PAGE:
Common mistakes in IELTS – Incorrect omissions (Part 2)

242. The -s or -es of the third person singular omitted

Don’t say. He speak English very well.

√ Say: He speaks English very well.

Take great care not to leave out the -s or -es from the present tense, when the subject is he, she, it, or a noun in the singular.

243. Using don’t instead of doesn’t

Don’t say: He don’t care what he says.

√ Say: He doesn’t care what he says.

Use don’t (= do not) with I, we, you, they, and with plural nouns. Use doesn’t (= does not) with he, she, it and with singular nouns.

244. The -d or -ed of the past tense omitted

Don’t say: I receive a letter yesterday.

√ Say: I received a letter yesterday.

Take care not to leave out the -d or -ed from the past tense or regular verbs. When speaking, pronounce the ending of the past tense clearly.

Third person singular, simple present

1. With the pronouns he, she, it, or any singular noun, the verb in the present tense takes a special ending, -s, -es gift’s: he works, it catches, the sun rises, she worries.

2. When the first person of the verb ends in s, x, ch, s/i. or o, the third person singular takes -es:

I watch               I finish                    I fix                         I go

he watches        he finishes              he fixes                  he goes

3. When the first person of the verb ends in -y with a consonant before it, form the third person singular by changing y into ies:

I carry                I study                      I fly

he carries          he studies                he flies

Note: If there is a vowel before the -y, we only add s for the third person singular: he plays, he enjoys, he obeys.

4. A few verbs are irregular in the third person singular:

I am                   I have

he is                   he has

5. Modal verbs such as will, can, may, must, and ought do NOT change their form in the third person singular:

I will               I can              I may                  I must

he will            he can           he may               he must

Remember: The third person singular of verbs in the present tense takes -s, -es or -ies.

245. The -s, -es or -ies of the plural form omitted

Don’t say: 1 paid six pound for the book.

√ Say: I paid six pounds for the book.

Take tare not to leave out the -s, -es or -ies of the plural number

Note: The following nouns have irregular plurals man, men; women, women; child, children; ox, oxen; foot, feet; tooth, teeth; goose, geese; mouse, mice.

246. The possessive ending omitted

Don’t say: A hen’s egg is different from a pigeon.

√ Say: A hen’s egg is different from a pigeon’s.

If the first noun in a comparison is in the possessive case, the second must also be in the possessive –> My mother’s nose is bagger than my father’s.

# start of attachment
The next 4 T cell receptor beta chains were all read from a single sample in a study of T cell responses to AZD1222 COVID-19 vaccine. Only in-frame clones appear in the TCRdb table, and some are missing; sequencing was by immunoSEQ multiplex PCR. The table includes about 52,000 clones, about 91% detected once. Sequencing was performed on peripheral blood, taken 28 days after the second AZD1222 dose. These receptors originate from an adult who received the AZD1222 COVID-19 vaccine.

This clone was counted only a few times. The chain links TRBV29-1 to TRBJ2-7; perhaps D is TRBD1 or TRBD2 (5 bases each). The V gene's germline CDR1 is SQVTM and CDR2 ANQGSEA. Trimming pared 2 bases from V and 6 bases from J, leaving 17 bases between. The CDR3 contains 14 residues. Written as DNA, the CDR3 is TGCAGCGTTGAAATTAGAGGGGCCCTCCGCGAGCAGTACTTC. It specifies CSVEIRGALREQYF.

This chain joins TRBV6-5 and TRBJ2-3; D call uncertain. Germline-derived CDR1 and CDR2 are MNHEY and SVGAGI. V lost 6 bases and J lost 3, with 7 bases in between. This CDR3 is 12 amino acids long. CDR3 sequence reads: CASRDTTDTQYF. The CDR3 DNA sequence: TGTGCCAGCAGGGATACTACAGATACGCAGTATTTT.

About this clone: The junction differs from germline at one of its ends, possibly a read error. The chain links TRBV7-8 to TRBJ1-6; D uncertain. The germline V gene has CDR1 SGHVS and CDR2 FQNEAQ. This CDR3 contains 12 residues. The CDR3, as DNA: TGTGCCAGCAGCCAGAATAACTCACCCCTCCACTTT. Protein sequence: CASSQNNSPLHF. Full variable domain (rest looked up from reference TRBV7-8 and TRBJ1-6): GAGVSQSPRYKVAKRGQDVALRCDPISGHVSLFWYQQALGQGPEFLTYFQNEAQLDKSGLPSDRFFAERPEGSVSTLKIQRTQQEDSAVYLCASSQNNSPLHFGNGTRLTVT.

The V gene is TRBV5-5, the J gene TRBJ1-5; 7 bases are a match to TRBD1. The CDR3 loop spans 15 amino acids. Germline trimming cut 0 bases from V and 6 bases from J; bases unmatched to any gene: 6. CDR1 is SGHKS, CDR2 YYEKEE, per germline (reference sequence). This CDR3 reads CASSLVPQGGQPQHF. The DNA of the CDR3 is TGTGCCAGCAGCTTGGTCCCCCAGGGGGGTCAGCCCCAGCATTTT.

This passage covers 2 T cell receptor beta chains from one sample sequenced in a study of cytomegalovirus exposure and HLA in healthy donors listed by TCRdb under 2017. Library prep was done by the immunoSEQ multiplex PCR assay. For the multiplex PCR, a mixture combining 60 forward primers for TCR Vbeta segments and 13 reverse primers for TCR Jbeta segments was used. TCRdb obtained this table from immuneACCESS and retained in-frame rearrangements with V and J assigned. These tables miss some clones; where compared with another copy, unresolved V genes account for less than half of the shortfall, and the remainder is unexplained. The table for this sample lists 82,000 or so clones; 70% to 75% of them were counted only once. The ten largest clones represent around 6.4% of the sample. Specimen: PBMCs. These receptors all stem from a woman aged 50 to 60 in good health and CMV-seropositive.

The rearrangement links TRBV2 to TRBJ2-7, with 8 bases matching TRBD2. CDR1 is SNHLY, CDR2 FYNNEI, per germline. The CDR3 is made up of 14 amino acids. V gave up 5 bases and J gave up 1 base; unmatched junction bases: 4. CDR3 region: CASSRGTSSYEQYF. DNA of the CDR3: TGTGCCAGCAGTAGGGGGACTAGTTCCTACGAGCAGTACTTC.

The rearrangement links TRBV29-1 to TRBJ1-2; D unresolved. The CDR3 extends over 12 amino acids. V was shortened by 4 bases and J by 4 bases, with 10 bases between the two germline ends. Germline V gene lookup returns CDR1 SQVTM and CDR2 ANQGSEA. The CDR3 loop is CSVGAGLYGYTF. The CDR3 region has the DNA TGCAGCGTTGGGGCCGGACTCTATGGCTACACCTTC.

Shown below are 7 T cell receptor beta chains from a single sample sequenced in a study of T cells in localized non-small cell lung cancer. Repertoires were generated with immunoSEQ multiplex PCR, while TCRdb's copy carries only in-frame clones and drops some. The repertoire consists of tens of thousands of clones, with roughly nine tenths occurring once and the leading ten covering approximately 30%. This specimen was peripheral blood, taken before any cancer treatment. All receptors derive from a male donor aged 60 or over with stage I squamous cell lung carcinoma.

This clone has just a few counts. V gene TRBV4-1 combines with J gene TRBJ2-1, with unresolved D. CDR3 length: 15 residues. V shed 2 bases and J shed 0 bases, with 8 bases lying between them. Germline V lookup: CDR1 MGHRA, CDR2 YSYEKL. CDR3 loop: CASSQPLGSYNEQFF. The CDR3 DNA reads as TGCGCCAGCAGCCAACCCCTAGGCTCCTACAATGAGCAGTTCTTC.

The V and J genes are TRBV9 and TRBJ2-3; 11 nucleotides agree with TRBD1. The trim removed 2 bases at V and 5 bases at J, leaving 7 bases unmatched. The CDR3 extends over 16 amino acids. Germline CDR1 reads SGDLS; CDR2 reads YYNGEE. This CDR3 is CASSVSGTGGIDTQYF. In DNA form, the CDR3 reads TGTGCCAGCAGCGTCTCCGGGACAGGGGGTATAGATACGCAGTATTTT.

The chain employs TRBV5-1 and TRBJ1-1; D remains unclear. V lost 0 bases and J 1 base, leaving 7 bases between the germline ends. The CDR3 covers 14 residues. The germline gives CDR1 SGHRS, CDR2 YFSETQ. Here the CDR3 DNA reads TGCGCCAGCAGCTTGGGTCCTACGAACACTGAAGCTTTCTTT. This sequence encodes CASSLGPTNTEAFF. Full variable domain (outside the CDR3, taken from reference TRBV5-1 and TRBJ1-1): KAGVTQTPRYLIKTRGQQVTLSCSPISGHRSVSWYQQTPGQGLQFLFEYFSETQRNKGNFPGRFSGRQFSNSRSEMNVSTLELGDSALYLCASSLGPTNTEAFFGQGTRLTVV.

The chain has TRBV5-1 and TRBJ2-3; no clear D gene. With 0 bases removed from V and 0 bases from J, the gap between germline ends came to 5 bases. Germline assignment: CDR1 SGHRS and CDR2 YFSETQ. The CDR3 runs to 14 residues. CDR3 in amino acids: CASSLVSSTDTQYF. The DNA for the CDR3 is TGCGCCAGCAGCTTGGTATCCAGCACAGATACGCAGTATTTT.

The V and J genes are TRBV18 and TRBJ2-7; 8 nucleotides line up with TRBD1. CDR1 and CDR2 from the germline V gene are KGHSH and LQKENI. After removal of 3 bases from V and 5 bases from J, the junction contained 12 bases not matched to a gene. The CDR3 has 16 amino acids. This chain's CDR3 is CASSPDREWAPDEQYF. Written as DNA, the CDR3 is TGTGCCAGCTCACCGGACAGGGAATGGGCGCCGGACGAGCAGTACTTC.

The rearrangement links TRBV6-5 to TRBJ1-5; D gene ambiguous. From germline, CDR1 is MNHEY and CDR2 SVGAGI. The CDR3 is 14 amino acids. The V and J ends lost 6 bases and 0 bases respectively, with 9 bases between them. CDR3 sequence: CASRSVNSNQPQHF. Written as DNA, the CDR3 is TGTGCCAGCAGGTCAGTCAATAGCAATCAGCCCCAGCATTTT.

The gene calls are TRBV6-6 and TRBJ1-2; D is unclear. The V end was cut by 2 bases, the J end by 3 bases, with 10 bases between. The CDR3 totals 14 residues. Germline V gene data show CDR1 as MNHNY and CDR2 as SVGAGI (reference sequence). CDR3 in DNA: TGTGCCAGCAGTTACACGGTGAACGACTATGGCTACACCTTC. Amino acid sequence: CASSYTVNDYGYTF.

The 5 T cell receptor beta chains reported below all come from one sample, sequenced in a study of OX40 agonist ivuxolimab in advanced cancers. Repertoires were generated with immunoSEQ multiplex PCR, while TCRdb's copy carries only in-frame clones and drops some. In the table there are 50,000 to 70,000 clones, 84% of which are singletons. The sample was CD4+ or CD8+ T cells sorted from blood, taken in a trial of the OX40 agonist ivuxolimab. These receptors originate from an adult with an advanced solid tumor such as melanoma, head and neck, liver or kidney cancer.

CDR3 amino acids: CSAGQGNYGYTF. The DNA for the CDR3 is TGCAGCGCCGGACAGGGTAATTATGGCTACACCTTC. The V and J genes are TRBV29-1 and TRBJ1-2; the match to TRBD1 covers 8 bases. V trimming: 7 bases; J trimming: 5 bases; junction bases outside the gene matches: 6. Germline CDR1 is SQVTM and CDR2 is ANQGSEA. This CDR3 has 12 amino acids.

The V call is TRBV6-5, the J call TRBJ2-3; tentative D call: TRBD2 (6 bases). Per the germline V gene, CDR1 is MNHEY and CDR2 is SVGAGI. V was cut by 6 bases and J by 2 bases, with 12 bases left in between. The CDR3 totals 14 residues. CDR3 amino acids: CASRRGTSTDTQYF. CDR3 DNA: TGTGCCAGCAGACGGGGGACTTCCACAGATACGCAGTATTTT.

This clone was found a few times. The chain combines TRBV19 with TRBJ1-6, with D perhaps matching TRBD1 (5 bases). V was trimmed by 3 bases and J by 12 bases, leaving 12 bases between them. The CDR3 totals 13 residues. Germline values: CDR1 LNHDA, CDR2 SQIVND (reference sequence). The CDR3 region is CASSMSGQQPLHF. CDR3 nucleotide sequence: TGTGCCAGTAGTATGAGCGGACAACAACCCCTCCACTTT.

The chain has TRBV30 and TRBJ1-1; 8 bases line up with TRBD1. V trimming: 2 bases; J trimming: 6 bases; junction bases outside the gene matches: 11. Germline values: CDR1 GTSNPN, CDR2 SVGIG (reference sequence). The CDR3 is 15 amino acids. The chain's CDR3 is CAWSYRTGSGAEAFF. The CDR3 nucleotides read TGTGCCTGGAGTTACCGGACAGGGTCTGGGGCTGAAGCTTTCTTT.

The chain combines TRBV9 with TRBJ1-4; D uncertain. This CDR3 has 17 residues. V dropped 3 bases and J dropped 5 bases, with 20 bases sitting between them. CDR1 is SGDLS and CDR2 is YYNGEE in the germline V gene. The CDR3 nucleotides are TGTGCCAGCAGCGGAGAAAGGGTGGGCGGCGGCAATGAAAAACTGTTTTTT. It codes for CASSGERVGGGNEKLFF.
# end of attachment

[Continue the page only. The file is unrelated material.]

247. Omission of the article before a countable noun in the singular

Don’t say: I’ve no money to buy car.

√ Say: I’ve no money to buy a car.

As a rule, use either the or a or an before a countable noun in the singular.

248. Omission of a or an after the verb to be

Don’t say: I’m not teacher, I’m student.

√ Say: I’m not a teacher, I’m a student.

Use the indefinite article a or an to express a singular noun-complement of the verb to be –> There’s an animal in there. It’s a mouse.

249. Omission of a or an after the word half

Don’t say: He drank half glass of milk.

√ Say: He drank half a glass of milk.

Note: Half a glass (an hour, a day, a mile, etc.) is the shortened form of half of a glass (of an hour, of a day, of a mile, etc.)

250. Omission of a or one before hundred, etc.

Don’t say: Hundred years make a century.

√ Say: A hundred years make a century.

Or: One hundred years make a century.

Use the indefinite article a or the numeral one before hundred and thousand

Verb TO BE

Present Tense                      I am/’m, you are/’re, he (she, it) is/’s

                                                We, you, they are/’re.

Past Tense                            I was, you were, he (she, it) was

                                                We, you, they were

Future Tense                        I, you, he (she, it) will/’ll be

                                                We, you, they will/’ll be

Present Perfect                    I, you, have/’ve been, he (she, it) has/’s been

                                                We, you. they have/’ve been

Past Perfect                          I, you, he (she, it) had/’d been

                                                We, you, they had/’d been

Future Perfect                      I, you, he (she, it) will/’ll have been

                                                We, you, they will/’ll have been

Uses of the verb TO be as auxiliary

Use the verb to be:

1. With the Present Participle to form the Continuous Tenses

To be + Present Participle

Example: The sun was shining in the sky.

2. With the Past Participle to form the Passive Form

To be + Past Participle

Example: The letter was written by John.

 

 

Common mistakes in IELTS – Incorrect omissions (Part 2)
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